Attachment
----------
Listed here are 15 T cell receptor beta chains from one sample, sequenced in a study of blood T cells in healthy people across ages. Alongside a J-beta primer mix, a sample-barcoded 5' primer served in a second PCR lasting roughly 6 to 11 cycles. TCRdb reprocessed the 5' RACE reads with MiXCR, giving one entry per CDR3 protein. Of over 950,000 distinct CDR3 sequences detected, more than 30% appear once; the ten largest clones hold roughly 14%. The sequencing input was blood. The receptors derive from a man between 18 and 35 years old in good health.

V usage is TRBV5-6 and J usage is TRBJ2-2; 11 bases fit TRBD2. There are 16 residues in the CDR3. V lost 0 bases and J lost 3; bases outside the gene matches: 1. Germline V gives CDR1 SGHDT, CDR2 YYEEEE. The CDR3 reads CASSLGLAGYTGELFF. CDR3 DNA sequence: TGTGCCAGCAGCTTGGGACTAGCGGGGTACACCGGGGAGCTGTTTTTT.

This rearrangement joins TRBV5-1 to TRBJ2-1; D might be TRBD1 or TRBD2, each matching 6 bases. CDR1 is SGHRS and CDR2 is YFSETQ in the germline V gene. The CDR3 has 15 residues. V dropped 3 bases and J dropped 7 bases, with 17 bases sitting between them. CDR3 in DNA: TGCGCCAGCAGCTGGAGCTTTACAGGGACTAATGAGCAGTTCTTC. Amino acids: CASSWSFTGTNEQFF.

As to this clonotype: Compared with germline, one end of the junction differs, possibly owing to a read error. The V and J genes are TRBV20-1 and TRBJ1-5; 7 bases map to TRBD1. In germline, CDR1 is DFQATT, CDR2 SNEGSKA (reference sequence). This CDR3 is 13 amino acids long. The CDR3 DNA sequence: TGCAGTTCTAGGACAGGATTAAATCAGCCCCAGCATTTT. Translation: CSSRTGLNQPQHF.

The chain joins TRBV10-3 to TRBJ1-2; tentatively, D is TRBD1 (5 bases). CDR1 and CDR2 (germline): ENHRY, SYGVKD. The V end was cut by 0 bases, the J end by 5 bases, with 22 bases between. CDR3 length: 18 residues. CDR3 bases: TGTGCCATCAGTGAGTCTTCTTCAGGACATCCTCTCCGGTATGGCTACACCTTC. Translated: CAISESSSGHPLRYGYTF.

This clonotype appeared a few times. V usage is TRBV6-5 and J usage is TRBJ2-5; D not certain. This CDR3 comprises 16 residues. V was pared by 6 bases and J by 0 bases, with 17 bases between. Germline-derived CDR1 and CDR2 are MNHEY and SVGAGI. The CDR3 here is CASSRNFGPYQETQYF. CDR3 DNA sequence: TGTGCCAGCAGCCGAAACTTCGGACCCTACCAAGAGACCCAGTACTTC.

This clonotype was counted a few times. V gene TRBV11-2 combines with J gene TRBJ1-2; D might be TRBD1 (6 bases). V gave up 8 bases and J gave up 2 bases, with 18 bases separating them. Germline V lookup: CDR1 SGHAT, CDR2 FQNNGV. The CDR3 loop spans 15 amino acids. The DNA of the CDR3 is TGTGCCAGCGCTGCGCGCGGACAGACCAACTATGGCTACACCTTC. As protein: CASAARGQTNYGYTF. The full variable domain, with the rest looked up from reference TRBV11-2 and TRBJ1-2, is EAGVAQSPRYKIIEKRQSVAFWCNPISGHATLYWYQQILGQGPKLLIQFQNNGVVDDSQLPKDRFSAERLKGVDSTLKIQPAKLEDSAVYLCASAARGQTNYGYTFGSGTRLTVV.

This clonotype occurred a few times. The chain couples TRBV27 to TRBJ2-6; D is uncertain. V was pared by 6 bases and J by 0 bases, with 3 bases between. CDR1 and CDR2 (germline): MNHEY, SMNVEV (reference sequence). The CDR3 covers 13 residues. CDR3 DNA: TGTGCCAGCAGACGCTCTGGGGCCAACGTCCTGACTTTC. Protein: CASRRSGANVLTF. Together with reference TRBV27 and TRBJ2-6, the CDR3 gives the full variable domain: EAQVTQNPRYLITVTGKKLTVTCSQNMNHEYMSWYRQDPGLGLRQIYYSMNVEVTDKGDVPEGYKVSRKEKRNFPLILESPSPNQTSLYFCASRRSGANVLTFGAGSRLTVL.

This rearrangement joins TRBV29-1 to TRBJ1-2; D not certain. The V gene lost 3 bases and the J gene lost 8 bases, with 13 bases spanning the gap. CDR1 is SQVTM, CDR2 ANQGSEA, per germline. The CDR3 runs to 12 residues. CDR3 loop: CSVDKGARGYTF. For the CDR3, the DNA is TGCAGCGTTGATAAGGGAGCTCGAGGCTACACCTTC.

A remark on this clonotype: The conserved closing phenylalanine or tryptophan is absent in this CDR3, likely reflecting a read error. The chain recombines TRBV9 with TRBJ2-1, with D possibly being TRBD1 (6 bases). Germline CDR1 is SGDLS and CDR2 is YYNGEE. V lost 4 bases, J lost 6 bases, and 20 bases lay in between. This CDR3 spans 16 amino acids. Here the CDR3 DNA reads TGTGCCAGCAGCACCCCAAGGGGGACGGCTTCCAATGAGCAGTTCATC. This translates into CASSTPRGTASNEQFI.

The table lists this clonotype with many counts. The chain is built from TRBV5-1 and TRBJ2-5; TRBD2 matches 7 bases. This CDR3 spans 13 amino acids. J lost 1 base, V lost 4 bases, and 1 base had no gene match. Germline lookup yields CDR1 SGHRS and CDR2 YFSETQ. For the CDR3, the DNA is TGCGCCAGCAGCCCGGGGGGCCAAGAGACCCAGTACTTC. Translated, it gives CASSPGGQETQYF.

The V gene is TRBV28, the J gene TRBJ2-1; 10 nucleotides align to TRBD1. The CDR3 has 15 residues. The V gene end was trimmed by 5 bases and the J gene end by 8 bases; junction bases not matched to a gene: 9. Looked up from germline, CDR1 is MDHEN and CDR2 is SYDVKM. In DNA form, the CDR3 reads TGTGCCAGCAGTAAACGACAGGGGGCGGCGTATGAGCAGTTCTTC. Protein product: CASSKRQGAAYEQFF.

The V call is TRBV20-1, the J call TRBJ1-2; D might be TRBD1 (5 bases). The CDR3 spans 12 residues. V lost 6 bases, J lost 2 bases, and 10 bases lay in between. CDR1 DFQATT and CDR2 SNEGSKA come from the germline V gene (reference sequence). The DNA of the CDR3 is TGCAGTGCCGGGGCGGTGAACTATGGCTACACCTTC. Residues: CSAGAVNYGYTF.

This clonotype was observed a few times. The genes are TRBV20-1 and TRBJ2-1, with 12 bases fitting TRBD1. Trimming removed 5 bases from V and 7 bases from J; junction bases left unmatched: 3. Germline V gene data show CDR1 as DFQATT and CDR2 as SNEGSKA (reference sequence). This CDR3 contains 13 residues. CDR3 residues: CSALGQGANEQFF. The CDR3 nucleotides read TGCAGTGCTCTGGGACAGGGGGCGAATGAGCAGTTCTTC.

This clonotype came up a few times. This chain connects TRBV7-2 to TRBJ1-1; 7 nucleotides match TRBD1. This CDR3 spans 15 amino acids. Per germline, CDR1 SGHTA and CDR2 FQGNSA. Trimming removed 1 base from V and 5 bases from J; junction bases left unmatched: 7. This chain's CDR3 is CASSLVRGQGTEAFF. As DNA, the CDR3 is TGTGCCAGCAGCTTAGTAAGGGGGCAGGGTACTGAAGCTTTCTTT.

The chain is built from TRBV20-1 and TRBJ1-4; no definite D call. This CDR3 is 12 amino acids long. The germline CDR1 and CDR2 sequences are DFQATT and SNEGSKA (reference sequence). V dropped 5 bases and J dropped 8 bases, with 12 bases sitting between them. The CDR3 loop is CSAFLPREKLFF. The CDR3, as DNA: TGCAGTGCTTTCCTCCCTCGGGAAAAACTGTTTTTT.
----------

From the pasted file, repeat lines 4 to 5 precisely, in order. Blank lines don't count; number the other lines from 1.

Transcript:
As to this clonotype: Compared with germline, one end of the junction differs, possibly owing to a read error. The V and J genes are TRBV20-1 and TRBJ1-5; 7 bases map to TRBD1. In germline, CDR1 is DFQATT, CDR2 SNEGSKA (reference sequence). This CDR3 is 13 amino acids long. The CDR3 DNA sequence: TGCAGTTCTAGGACAGGATTAAATCAGCCCCAGCATTTT. Translation: CSSRTGLNQPQHF.

The chain joins TRBV10-3 to TRBJ1-2; tentatively, D is TRBD1 (5 bases). CDR1 and CDR2 (germline): ENHRY, SYGVKD. The V end was cut by 0 bases, the J end by 5 bases, with 22 bases between. CDR3 length: 18 residues. CDR3 bases: TGTGCCATCAGTGAGTCTTCTTCAGGACATCCTCTCCGGTATGGCTACACCTTC. Translated: CAISESSSGHPLRYGYTF.